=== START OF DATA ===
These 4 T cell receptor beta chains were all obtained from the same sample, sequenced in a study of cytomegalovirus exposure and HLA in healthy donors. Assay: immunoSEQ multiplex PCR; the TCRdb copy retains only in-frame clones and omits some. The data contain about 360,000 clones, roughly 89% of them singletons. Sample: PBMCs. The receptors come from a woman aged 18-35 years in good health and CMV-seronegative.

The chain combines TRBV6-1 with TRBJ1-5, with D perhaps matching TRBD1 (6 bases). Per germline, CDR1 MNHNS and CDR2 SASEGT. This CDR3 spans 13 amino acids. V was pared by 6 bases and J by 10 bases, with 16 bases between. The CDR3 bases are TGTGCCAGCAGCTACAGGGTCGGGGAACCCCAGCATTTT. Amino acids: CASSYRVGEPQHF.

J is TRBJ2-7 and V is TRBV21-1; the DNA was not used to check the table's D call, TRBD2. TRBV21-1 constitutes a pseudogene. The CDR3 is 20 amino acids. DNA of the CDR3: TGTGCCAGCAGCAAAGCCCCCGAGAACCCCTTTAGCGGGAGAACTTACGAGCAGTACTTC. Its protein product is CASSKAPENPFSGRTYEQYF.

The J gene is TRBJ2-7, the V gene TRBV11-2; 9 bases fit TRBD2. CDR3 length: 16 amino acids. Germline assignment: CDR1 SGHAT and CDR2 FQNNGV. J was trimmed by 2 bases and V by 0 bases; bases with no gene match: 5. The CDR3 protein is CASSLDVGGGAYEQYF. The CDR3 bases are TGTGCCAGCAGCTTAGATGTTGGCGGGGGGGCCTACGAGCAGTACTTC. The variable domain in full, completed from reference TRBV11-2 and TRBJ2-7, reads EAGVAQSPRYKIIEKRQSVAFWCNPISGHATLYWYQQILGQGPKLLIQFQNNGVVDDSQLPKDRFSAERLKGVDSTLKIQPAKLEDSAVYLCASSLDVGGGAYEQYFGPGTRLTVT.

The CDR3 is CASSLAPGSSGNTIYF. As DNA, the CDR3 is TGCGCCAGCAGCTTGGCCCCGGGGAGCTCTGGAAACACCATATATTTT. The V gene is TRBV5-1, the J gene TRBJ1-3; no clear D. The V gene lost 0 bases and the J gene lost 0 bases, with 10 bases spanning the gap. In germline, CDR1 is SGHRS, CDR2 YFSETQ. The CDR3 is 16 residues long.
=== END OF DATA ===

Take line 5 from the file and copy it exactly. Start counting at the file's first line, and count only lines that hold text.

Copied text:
The CDR3 is CASSLAPGSSGNTIYF. As DNA, the CDR3 is TGCGCCAGCAGCTTGGCCCCGGGGAGCTCTGGAAACACCATATATTTT. The V gene is TRBV5-1, the J gene TRBJ1-3; no clear D. The V gene lost 0 bases and the J gene lost 0 bases, with 10 bases spanning the gap. In germline, CDR1 is SGHRS, CDR2 YFSETQ. The CDR3 is 16 residues long.